Most people by now know the gist of the play -- Daisey, a life-long computer geek and die-hard Apple fan -- recounts his ups and downs worshiping at the altar of Mac and his intrepid visit to the monolithic FoxConn factory in Shenzhen, China where workers literally kill themselves making iPods and iPhones for consumers in North America and the rest of the western world.



With stand-up comedic humor and a keen perspective on social trends, Daisey verbally bounces back and forth in time between his earliest experiences with computers to the horrific revelation of what life is like for the modern factory worker in China. He recounts interviews with 14-year-old workers who have crippling arthritis in their hands from thousands of hours spent polishing iPods. People who make iPads literally don't have the dexterity to use them, and anyway, no one in China can afford to buy one.

This play got me thinking about my Dad. In 1987, he was one of couple dozen US attorneys who traveled with then AG, Edwin Meese, to China for the Joint Session on Trade, Investment, and Economic Law. Supposedly they went under the auspices of helping then still mostly Communist China to "westernize" their court system. Although, maybe Meese just wanted to compare notes with Chinese censors?

Anyhoo, I don't know if it really worked. I mean, Tiananmen Square happened just a few years later and today people are still in prison in China for protesting. The Chinese government also imprisons practitioners of Falun Gong and harvests their organs (when they're not encasing them in plastic so their remains can go on tour in the US). Also, being from the Tibet province in China really sucks. If you're Tibetan, just speaking your own language can get you thrown in prison.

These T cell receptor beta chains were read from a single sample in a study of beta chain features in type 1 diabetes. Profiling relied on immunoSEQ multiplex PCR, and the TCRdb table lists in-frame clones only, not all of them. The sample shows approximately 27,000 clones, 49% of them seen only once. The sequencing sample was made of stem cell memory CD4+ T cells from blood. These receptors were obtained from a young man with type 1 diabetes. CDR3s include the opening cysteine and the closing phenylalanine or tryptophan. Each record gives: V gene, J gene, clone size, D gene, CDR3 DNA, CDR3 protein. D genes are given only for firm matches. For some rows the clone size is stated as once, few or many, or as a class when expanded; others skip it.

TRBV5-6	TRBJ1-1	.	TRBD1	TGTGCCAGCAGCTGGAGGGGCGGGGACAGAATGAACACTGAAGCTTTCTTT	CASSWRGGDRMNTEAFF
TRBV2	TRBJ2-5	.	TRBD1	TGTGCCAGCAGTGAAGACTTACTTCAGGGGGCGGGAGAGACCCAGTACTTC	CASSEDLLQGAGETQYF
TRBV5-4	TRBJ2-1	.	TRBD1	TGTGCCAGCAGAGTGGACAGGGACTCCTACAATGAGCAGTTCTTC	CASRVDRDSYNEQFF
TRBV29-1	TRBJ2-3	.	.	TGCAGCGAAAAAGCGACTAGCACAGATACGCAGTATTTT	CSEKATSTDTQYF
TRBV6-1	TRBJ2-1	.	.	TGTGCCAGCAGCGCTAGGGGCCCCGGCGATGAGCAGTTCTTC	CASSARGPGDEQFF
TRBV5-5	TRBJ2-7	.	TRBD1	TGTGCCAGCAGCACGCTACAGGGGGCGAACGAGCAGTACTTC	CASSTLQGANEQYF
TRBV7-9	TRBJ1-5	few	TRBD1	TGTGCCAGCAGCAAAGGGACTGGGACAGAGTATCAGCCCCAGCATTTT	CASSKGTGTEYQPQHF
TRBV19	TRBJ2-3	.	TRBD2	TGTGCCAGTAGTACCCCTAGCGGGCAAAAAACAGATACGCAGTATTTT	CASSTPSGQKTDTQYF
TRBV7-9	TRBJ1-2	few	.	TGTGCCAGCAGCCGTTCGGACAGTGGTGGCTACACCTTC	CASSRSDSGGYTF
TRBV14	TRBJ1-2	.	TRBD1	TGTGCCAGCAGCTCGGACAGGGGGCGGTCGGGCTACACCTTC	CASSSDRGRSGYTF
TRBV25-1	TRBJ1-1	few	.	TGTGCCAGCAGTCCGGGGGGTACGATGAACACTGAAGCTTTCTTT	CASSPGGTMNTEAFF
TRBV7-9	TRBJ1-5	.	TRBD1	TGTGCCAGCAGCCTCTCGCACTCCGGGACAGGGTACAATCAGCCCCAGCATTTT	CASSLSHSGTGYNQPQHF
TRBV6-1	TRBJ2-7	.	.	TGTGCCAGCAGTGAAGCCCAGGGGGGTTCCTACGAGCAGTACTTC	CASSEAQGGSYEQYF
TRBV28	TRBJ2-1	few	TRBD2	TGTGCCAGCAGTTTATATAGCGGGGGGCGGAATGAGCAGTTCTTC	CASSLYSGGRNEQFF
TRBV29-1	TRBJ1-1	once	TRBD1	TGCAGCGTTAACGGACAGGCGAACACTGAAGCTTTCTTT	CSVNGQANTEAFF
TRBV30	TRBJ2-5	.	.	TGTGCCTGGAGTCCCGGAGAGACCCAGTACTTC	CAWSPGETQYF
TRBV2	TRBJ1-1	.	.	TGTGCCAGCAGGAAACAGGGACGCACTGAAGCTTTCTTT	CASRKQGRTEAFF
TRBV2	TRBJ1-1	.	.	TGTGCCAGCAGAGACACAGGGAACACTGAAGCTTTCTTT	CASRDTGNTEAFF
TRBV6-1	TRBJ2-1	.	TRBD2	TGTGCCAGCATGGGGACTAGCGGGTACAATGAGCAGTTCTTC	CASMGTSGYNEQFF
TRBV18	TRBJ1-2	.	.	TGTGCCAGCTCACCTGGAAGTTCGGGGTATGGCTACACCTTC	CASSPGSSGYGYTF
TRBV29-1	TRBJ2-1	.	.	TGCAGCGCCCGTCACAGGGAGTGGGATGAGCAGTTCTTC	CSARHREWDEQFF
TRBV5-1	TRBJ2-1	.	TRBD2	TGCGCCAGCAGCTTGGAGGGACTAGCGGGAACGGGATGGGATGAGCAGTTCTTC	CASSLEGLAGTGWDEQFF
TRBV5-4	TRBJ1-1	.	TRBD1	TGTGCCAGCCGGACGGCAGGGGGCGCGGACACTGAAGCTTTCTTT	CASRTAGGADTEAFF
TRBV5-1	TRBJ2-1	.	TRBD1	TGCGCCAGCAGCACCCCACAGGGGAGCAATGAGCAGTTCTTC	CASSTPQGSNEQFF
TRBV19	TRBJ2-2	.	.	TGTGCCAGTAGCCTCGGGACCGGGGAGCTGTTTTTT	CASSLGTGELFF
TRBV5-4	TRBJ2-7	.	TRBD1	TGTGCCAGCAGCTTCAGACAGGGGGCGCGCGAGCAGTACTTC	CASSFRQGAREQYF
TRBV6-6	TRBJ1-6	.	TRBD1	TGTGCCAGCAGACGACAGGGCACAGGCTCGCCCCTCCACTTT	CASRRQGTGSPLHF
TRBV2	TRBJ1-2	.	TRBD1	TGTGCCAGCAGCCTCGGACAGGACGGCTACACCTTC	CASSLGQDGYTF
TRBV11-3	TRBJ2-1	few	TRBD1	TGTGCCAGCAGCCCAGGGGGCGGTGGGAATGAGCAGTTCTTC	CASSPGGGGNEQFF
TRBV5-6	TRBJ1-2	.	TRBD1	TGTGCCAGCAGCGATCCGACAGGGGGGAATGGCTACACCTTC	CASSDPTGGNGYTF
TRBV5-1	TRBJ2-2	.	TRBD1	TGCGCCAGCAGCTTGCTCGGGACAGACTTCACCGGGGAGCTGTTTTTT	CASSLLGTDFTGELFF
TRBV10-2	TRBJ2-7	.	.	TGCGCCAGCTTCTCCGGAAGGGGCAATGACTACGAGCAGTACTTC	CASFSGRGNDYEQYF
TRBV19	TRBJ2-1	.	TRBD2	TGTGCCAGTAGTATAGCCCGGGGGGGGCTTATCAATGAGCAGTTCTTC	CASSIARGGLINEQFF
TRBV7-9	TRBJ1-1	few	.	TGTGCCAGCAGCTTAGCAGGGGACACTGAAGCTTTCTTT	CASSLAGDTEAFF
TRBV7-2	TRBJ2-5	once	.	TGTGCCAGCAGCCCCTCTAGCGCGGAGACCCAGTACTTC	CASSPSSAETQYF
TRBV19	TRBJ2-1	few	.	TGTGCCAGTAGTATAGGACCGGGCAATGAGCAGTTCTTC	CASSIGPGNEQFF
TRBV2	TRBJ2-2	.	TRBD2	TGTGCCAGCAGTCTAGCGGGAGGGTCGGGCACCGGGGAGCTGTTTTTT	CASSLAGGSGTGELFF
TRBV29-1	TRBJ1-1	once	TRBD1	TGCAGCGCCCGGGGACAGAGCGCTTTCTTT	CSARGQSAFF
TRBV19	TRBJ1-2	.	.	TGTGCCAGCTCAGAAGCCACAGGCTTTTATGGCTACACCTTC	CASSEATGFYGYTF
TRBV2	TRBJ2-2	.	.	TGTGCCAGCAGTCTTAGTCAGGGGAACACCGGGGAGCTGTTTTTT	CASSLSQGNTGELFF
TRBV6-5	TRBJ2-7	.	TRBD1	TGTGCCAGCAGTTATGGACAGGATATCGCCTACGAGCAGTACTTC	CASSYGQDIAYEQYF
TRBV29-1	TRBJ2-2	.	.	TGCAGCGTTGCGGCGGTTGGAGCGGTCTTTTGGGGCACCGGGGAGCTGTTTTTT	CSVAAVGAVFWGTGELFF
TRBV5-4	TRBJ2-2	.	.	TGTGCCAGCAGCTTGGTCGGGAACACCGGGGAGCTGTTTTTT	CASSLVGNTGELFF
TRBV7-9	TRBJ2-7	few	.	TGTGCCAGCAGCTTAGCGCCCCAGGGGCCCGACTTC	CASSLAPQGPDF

My Dad made a point of recounting to me (I was 23) how ridiculously hard young Chinese people worked. He mentioned one young man who worked 10-hour shifts in a Beijing restaurant and then skipped off to his other job in the bowels of a factory some where. Then my Dad gave me the Critical Look. (Several years later I took a job as a wildland firefighter and worked 10 to 16-hour shifts fighting wildfires in insane conditions. I know, lazy me!)

My Dad was from the WWII generation. The Boot Strap Generation. The War Effort Generation. He exalted mindless labor above all else -- especially when someone else was laboring on his and my step-mother's behalf, like the hapless construction workers who built their second home for them.

It's easy to glorify and admire mythically tireless workers, especially when you're not the one running the chainsaw or, in the case of the FoxConn slaves, polishing the iPod.

Ironically, my Dad admired an ethos that was in direct opposition to the era he came from. American idealism and individuality have no place in Maosim where the worker is told he/she is exalted while simultaneously being exploited and worked to death by the State.

Daisey succinctly ties these two philosophies together in his play. China wanted to "modernize" and the US wanted dirt-cheap labor, devoid of real unions, to manufacture all the toys and gizmos Americans have been told endlessly that we are "entitled" to as free Capitalists so long as we can afford them. The mindless consumerism of the West has met the (faux) tireless Communist worker at the nadir of Orwellian dystopia in Shenzhen. It's the place where dreams of the future go to die.

Anti-suicide nets installed along the roof of one FoxConn building in China.